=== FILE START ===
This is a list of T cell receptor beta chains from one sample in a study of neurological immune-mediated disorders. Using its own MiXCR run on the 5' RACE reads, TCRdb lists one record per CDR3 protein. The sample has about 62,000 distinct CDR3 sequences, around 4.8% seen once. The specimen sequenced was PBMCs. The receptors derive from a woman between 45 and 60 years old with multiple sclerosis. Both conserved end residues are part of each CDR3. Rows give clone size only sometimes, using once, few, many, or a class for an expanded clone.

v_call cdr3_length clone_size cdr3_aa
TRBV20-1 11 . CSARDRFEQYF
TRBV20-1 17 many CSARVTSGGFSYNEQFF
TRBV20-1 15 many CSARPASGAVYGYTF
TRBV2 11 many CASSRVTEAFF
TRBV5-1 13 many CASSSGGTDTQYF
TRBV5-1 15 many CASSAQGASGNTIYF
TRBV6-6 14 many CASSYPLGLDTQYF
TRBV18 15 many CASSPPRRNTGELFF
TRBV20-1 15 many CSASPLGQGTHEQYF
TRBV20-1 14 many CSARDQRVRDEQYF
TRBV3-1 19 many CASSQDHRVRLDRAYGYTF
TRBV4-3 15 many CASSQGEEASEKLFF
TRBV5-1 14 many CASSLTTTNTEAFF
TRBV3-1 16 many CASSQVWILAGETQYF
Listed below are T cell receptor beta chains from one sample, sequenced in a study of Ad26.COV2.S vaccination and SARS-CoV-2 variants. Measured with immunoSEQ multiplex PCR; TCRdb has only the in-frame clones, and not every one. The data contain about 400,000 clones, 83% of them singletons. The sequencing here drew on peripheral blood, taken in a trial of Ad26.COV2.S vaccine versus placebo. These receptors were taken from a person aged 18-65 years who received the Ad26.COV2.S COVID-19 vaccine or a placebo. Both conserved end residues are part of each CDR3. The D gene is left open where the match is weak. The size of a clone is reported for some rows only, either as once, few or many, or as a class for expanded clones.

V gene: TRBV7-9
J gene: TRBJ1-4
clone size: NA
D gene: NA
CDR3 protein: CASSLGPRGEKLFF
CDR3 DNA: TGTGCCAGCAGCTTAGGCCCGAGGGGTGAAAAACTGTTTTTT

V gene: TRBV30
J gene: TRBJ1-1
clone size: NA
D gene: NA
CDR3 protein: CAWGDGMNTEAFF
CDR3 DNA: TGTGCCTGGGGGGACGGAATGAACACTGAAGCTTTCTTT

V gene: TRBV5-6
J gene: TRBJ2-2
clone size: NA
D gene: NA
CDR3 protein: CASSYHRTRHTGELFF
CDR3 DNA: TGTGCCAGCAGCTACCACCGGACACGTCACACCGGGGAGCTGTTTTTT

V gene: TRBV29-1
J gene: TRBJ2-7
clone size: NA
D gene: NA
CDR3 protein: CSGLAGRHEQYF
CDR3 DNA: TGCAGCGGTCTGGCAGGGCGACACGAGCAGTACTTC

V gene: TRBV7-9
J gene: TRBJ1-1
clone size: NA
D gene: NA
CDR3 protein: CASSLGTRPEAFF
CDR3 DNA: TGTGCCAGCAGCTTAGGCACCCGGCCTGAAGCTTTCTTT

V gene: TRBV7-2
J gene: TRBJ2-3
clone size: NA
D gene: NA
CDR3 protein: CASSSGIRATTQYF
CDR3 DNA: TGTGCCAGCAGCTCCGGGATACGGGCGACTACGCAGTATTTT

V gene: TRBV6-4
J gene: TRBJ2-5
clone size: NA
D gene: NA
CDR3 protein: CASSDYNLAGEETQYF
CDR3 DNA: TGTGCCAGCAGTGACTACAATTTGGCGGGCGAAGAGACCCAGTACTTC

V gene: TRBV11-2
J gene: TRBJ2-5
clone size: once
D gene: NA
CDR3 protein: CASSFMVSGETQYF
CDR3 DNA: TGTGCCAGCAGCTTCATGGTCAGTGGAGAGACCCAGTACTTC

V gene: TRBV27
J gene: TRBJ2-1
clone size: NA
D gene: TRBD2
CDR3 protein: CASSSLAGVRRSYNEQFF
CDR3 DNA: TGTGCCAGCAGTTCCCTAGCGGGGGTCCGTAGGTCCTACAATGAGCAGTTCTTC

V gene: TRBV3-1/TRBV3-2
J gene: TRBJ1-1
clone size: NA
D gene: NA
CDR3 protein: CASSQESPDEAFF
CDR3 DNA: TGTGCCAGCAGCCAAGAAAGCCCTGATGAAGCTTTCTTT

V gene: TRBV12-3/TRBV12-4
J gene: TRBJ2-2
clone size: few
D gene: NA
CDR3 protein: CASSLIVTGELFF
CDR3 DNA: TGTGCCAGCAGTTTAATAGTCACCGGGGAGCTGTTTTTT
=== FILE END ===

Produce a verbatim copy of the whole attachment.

This is a list of T cell receptor beta chains from one sample in a study of neurological immune-mediated disorders. Using its own MiXCR run on the 5' RACE reads, TCRdb lists one record per CDR3 protein. The sample has about 62,000 distinct CDR3 sequences, around 4.8% seen once. The specimen sequenced was PBMCs. The receptors derive from a woman between 45 and 60 years old with multiple sclerosis. Both conserved end residues are part of each CDR3. Rows give clone size only sometimes, using once, few, many, or a class for an expanded clone.

v_call cdr3_length clone_size cdr3_aa
TRBV20-1 11 . CSARDRFEQYF
TRBV20-1 17 many CSARVTSGGFSYNEQFF
TRBV20-1 15 many CSARPASGAVYGYTF
TRBV2 11 many CASSRVTEAFF
TRBV5-1 13 many CASSSGGTDTQYF
TRBV5-1 15 many CASSAQGASGNTIYF
TRBV6-6 14 many CASSYPLGLDTQYF
TRBV18 15 many CASSPPRRNTGELFF
TRBV20-1 15 many CSASPLGQGTHEQYF
TRBV20-1 14 many CSARDQRVRDEQYF
TRBV3-1 19 many CASSQDHRVRLDRAYGYTF
TRBV4-3 15 many CASSQGEEASEKLFF
TRBV5-1 14 many CASSLTTTNTEAFF
TRBV3-1 16 many CASSQVWILAGETQYF
Listed below are T cell receptor beta chains from one sample, sequenced in a study of Ad26.COV2.S vaccination and SARS-CoV-2 variants. Measured with immunoSEQ multiplex PCR; TCRdb has only the in-frame clones, and not every one. The data contain about 400,000 clones, 83% of them singletons. The sequencing here drew on peripheral blood, taken in a trial of Ad26.COV2.S vaccine versus placebo. These receptors were taken from a person aged 18-65 years who received the Ad26.COV2.S COVID-19 vaccine or a placebo. Both conserved end residues are part of each CDR3. The D gene is left open where the match is weak. The size of a clone is reported for some rows only, either as once, few or many, or as a class for expanded clones.

V gene: TRBV7-9
J gene: TRBJ1-4
clone size: NA
D gene: NA
CDR3 protein: CASSLGPRGEKLFF
CDR3 DNA: TGTGCCAGCAGCTTAGGCCCGAGGGGTGAAAAACTGTTTTTT

V gene: TRBV30
J gene: TRBJ1-1
clone size: NA
D gene: NA
CDR3 protein: CAWGDGMNTEAFF
CDR3 DNA: TGTGCCTGGGGGGACGGAATGAACACTGAAGCTTTCTTT

V gene: TRBV5-6
J gene: TRBJ2-2
clone size: NA
D gene: NA
CDR3 protein: CASSYHRTRHTGELFF
CDR3 DNA: TGTGCCAGCAGCTACCACCGGACACGTCACACCGGGGAGCTGTTTTTT

V gene: TRBV29-1
J gene: TRBJ2-7
clone size: NA
D gene: NA
CDR3 protein: CSGLAGRHEQYF
CDR3 DNA: TGCAGCGGTCTGGCAGGGCGACACGAGCAGTACTTC

V gene: TRBV7-9
J gene: TRBJ1-1
clone size: NA
D gene: NA
CDR3 protein: CASSLGTRPEAFF
CDR3 DNA: TGTGCCAGCAGCTTAGGCACCCGGCCTGAAGCTTTCTTT

V gene: TRBV7-2
J gene: TRBJ2-3
clone size: NA
D gene: NA
CDR3 protein: CASSSGIRATTQYF
CDR3 DNA: TGTGCCAGCAGCTCCGGGATACGGGCGACTACGCAGTATTTT

V gene: TRBV6-4
J gene: TRBJ2-5
clone size: NA
D gene: NA
CDR3 protein: CASSDYNLAGEETQYF
CDR3 DNA: TGTGCCAGCAGTGACTACAATTTGGCGGGCGAAGAGACCCAGTACTTC

V gene: TRBV11-2
J gene: TRBJ2-5
clone size: once
D gene: NA
CDR3 protein: CASSFMVSGETQYF
CDR3 DNA: TGTGCCAGCAGCTTCATGGTCAGTGGAGAGACCCAGTACTTC

V gene: TRBV27
J gene: TRBJ2-1
clone size: NA
D gene: TRBD2
CDR3 protein: CASSSLAGVRRSYNEQFF
CDR3 DNA: TGTGCCAGCAGTTCCCTAGCGGGGGTCCGTAGGTCCTACAATGAGCAGTTCTTC

V gene: TRBV3-1/TRBV3-2
J gene: TRBJ1-1
clone size: NA
D gene: NA
CDR3 protein: CASSQESPDEAFF
CDR3 DNA: TGTGCCAGCAGCCAAGAAAGCCCTGATGAAGCTTTCTTT

V gene: TRBV12-3/TRBV12-4
J gene: TRBJ2-2
clone size: few
D gene: NA
CDR3 protein: CASSLIVTGELFF
CDR3 DNA: TGTGCCAGCAGTTTAATAGTCACCGGGGAGCTGTTTTTT